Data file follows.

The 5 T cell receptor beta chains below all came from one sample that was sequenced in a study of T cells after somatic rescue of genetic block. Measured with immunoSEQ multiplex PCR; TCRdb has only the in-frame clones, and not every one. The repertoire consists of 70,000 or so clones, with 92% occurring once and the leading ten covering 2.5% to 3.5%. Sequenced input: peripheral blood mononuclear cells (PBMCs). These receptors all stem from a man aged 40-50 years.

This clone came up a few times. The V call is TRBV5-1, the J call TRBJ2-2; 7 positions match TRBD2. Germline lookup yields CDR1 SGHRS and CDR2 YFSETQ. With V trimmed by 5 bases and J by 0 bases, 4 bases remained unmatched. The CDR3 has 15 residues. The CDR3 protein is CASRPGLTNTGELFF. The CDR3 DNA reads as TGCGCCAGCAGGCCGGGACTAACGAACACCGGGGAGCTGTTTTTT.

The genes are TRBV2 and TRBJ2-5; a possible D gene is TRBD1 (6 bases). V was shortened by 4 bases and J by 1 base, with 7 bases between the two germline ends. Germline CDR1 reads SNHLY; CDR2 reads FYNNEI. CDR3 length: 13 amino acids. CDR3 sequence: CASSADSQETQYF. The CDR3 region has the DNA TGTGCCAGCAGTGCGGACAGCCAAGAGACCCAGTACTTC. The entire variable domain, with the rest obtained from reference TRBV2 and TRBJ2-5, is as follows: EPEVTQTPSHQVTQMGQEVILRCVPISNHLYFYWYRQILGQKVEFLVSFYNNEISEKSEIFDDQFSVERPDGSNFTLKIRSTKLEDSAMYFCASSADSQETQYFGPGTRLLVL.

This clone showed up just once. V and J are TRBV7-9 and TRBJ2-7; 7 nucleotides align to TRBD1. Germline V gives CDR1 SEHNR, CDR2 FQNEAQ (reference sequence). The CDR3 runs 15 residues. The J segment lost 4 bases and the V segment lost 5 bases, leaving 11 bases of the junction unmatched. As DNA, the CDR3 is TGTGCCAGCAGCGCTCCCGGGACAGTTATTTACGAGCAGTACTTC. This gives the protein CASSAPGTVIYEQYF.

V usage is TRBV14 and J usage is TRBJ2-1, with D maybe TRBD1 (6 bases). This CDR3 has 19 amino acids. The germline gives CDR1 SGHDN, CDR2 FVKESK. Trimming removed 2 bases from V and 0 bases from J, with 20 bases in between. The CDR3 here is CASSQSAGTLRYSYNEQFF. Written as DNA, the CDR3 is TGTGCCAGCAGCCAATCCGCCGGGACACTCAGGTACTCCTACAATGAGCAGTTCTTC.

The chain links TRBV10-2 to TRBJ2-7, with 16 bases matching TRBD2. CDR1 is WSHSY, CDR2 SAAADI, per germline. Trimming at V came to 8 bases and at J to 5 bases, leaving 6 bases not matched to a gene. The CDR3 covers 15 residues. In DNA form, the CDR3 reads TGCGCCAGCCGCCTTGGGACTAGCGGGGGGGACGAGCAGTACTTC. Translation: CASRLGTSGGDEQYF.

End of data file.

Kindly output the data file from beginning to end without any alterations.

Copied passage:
The 5 T cell receptor beta chains below all came from one sample that was sequenced in a study of T cells after somatic rescue of genetic block. Measured with immunoSEQ multiplex PCR; TCRdb has only the in-frame clones, and not every one. The repertoire consists of 70,000 or so clones, with 92% occurring once and the leading ten covering 2.5% to 3.5%. Sequenced input: peripheral blood mononuclear cells (PBMCs). These receptors all stem from a man aged 40-50 years.

This clone came up a few times. The V call is TRBV5-1, the J call TRBJ2-2; 7 positions match TRBD2. Germline lookup yields CDR1 SGHRS and CDR2 YFSETQ. With V trimmed by 5 bases and J by 0 bases, 4 bases remained unmatched. The CDR3 has 15 residues. The CDR3 protein is CASRPGLTNTGELFF. The CDR3 DNA reads as TGCGCCAGCAGGCCGGGACTAACGAACACCGGGGAGCTGTTTTTT.

The genes are TRBV2 and TRBJ2-5; a possible D gene is TRBD1 (6 bases). V was shortened by 4 bases and J by 1 base, with 7 bases between the two germline ends. Germline CDR1 reads SNHLY; CDR2 reads FYNNEI. CDR3 length: 13 amino acids. CDR3 sequence: CASSADSQETQYF. The CDR3 region has the DNA TGTGCCAGCAGTGCGGACAGCCAAGAGACCCAGTACTTC. The entire variable domain, with the rest obtained from reference TRBV2 and TRBJ2-5, is as follows: EPEVTQTPSHQVTQMGQEVILRCVPISNHLYFYWYRQILGQKVEFLVSFYNNEISEKSEIFDDQFSVERPDGSNFTLKIRSTKLEDSAMYFCASSADSQETQYFGPGTRLLVL.

This clone showed up just once. V and J are TRBV7-9 and TRBJ2-7; 7 nucleotides align to TRBD1. Germline V gives CDR1 SEHNR, CDR2 FQNEAQ (reference sequence). The CDR3 runs 15 residues. The J segment lost 4 bases and the V segment lost 5 bases, leaving 11 bases of the junction unmatched. As DNA, the CDR3 is TGTGCCAGCAGCGCTCCCGGGACAGTTATTTACGAGCAGTACTTC. This gives the protein CASSAPGTVIYEQYF.

V usage is TRBV14 and J usage is TRBJ2-1, with D maybe TRBD1 (6 bases). This CDR3 has 19 amino acids. The germline gives CDR1 SGHDN, CDR2 FVKESK. Trimming removed 2 bases from V and 0 bases from J, with 20 bases in between. The CDR3 here is CASSQSAGTLRYSYNEQFF. Written as DNA, the CDR3 is TGTGCCAGCAGCCAATCCGCCGGGACACTCAGGTACTCCTACAATGAGCAGTTCTTC.

The chain links TRBV10-2 to TRBJ2-7, with 16 bases matching TRBD2. CDR1 is WSHSY, CDR2 SAAADI, per germline. Trimming at V came to 8 bases and at J to 5 bases, leaving 6 bases not matched to a gene. The CDR3 covers 15 residues. In DNA form, the CDR3 reads TGCGCCAGCCGCCTTGGGACTAGCGGGGGGGACGAGCAGTACTTC. Translation: CASRLGTSGGDEQYF.